Some musicians and record executives have recently bemoaned the fact that what ends up on a fan’s iPod or iPhone is of arguably much lower quality than what is laid down on tape or hard drives in the studio.
Apple has been pushing the limits of song quality on iTunes through a program called ‘Mastered for iTunes’. Chris Foresman, writing for Ars Technica, dives into the topic to find out if it actually makes a difference, or if it’s just marketing speak to push higher priced downloads.
Chris first interviews a number of sound engineers who claim that Apple’s process for ‘Mastered for iTunes’ music is ‘BS’ and ‘nothing more than marketing hype’.
He enlists a couple of sound engineers to do some testing between regular high quality music files and those that follow Apple’s ‘Mastered for iTunes’ program, and concludes that it is indeed possible to improve the sound quality by following a few simple practices to optimize for iTunes AAC files.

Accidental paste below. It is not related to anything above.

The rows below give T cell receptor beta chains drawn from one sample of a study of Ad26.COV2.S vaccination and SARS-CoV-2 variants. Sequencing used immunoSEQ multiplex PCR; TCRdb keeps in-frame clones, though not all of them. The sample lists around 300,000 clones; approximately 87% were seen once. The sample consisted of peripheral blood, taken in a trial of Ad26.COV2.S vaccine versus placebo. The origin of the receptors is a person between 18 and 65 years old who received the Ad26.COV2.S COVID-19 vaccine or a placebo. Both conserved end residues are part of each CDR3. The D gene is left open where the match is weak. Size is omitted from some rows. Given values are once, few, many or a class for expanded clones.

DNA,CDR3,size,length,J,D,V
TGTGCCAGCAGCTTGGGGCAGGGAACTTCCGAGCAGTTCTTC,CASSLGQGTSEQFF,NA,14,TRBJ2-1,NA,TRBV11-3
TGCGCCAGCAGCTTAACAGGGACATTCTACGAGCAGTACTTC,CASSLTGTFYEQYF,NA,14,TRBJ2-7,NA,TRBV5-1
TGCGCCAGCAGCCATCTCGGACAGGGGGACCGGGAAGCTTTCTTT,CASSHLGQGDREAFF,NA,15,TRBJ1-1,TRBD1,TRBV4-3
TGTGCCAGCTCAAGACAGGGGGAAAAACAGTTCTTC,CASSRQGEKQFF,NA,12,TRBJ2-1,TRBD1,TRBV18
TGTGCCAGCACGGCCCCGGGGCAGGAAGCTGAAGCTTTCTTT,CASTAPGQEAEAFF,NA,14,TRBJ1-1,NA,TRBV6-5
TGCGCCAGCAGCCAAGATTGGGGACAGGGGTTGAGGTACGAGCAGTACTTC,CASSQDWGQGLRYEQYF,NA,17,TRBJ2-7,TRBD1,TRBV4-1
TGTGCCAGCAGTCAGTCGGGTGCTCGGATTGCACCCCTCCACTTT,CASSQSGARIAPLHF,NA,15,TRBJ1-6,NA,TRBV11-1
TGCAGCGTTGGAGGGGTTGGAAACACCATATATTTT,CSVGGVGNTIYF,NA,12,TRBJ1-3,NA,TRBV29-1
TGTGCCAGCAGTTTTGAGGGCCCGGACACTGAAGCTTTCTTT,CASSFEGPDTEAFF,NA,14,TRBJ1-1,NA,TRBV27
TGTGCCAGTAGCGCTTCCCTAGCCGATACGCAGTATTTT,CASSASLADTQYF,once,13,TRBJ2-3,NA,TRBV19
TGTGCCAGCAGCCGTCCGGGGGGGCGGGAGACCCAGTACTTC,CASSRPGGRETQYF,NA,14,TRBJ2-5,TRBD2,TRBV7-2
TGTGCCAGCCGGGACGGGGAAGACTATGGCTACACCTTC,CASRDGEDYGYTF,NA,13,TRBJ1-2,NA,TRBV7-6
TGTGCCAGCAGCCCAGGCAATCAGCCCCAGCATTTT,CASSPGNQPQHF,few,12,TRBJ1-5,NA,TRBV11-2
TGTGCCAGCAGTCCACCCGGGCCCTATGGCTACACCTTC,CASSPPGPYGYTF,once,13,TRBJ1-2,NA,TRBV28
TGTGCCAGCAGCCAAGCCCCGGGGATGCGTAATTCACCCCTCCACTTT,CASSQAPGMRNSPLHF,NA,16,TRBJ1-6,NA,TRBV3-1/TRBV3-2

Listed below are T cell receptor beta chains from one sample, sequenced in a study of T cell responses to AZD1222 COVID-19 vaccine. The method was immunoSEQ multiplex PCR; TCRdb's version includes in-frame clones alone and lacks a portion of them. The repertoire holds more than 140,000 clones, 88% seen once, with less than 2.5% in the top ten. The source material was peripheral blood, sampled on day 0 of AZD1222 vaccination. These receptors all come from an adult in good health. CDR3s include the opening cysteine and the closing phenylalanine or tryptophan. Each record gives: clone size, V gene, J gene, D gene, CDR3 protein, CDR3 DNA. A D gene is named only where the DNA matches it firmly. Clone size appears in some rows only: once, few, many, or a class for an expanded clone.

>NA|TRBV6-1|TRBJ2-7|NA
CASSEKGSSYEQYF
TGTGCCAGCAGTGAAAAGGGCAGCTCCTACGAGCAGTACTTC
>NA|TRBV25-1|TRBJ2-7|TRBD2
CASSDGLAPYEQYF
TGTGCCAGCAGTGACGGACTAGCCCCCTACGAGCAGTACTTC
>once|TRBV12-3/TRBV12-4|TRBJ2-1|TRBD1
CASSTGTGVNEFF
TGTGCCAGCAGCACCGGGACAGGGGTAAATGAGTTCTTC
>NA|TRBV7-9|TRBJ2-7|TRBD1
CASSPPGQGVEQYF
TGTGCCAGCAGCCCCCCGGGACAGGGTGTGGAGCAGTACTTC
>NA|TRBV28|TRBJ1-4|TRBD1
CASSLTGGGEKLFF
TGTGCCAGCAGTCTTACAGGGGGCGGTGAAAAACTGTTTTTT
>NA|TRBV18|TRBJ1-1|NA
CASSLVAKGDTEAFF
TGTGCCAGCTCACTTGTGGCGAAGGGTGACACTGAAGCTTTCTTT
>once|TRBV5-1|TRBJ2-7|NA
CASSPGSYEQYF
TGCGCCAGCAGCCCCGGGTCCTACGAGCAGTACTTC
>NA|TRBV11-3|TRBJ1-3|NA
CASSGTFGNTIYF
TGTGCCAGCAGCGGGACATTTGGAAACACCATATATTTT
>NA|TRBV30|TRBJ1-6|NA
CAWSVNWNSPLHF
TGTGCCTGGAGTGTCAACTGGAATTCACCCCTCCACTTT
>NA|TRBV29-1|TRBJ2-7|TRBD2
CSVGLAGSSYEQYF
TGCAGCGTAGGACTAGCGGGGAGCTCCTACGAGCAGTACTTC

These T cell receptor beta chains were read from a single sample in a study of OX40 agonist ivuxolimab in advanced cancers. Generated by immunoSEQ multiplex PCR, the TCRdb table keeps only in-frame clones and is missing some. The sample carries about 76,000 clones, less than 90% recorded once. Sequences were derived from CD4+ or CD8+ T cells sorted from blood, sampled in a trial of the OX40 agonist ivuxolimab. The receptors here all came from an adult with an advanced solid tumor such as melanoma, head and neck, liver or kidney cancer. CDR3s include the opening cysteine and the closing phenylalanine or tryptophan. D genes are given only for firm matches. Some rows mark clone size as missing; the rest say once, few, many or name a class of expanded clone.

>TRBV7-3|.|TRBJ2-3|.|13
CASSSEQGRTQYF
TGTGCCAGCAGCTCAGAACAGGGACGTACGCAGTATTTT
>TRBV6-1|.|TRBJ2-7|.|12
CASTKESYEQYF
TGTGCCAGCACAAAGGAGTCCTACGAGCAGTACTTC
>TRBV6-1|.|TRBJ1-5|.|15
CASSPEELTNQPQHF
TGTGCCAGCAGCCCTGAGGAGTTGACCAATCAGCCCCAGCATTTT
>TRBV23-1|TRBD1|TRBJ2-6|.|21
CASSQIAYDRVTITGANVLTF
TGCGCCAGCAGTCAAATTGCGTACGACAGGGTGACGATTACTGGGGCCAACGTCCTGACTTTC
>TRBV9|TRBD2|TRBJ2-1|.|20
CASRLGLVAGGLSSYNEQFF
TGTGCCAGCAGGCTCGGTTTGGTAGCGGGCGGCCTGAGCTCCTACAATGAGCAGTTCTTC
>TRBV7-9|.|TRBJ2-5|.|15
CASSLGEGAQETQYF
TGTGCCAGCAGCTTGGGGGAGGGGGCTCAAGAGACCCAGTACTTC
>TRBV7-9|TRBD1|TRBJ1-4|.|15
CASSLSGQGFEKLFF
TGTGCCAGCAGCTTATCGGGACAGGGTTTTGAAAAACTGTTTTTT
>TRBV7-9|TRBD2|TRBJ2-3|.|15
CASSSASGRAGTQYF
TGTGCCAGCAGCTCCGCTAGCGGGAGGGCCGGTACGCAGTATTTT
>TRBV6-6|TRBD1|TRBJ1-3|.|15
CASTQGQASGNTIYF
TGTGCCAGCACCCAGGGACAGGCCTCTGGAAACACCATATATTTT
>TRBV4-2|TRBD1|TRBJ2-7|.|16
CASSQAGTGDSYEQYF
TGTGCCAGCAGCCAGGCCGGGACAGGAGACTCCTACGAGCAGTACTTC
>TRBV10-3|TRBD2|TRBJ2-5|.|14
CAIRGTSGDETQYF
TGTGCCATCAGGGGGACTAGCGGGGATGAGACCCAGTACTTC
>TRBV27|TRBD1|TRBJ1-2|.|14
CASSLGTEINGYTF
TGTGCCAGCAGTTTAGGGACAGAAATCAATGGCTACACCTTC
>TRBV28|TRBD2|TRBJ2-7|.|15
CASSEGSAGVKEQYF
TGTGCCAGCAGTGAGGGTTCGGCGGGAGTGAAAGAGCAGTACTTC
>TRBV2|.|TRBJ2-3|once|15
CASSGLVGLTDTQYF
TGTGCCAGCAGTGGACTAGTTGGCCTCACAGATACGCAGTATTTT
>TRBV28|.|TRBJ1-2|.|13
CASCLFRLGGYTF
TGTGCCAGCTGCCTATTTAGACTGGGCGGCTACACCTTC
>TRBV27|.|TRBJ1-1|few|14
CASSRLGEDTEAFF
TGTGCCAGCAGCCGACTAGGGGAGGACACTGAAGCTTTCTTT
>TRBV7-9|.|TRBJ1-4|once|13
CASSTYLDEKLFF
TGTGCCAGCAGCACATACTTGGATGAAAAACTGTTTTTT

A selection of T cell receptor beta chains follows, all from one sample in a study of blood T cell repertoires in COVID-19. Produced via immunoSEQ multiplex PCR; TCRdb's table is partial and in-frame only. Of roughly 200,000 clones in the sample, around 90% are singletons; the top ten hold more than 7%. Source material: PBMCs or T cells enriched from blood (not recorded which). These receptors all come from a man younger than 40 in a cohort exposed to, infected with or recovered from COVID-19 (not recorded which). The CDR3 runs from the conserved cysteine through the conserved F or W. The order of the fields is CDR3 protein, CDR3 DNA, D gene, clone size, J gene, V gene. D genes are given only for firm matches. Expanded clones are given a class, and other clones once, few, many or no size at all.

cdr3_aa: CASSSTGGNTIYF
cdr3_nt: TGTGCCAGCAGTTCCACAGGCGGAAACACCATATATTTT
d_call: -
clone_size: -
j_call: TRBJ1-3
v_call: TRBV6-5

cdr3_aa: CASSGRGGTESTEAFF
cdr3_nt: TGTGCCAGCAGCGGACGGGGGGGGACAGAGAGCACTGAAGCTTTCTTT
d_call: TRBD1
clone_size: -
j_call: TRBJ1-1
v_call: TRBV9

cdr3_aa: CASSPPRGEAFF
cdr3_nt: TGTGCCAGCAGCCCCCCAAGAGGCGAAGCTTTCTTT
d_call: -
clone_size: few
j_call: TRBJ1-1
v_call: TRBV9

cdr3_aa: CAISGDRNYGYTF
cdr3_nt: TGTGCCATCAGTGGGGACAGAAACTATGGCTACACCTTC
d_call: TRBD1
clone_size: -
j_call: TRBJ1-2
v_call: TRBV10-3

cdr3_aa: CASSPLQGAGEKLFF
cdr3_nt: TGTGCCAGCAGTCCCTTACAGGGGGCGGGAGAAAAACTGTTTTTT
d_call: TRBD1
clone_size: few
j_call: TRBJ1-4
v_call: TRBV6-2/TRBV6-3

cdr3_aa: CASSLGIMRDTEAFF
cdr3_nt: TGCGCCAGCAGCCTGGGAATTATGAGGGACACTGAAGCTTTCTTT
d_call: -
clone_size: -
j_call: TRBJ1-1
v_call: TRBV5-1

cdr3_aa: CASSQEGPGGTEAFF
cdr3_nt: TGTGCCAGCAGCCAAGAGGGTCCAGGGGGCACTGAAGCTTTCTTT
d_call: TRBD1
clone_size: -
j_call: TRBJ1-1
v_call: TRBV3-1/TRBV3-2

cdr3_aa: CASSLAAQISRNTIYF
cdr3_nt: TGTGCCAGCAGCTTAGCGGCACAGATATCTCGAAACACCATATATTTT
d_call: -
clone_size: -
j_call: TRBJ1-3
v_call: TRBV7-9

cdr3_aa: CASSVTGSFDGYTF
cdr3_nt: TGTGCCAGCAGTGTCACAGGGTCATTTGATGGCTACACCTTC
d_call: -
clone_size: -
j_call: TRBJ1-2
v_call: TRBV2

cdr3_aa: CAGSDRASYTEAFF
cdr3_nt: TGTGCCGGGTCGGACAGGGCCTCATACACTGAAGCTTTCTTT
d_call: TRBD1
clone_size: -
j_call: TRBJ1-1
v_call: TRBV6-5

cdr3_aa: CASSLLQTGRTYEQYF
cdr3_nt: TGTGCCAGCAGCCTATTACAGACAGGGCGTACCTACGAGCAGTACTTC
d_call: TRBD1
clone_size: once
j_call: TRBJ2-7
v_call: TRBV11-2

Sound engineers often tweak songs for various formats – vinyl, tape, CD, etc. What Ars concludes is that digital AAC files is simply one more medium for which to optimize. So while engineers can get the songs to sound closer to the original feel by optimizing, in the end, beauty is in the ear of the beholder. Some prefer the fuller sound provided by optimizing for iTunes while others would rather have the files without the optimizations.
The article at Ars Technica is a great read for specifics and details about sound engineering and the process that the recordings go through before they end up on your iPhone. But in the end, you should try a ‘Mastered for iTunes’ recording for yourself before you come to a conclusion for your own music library.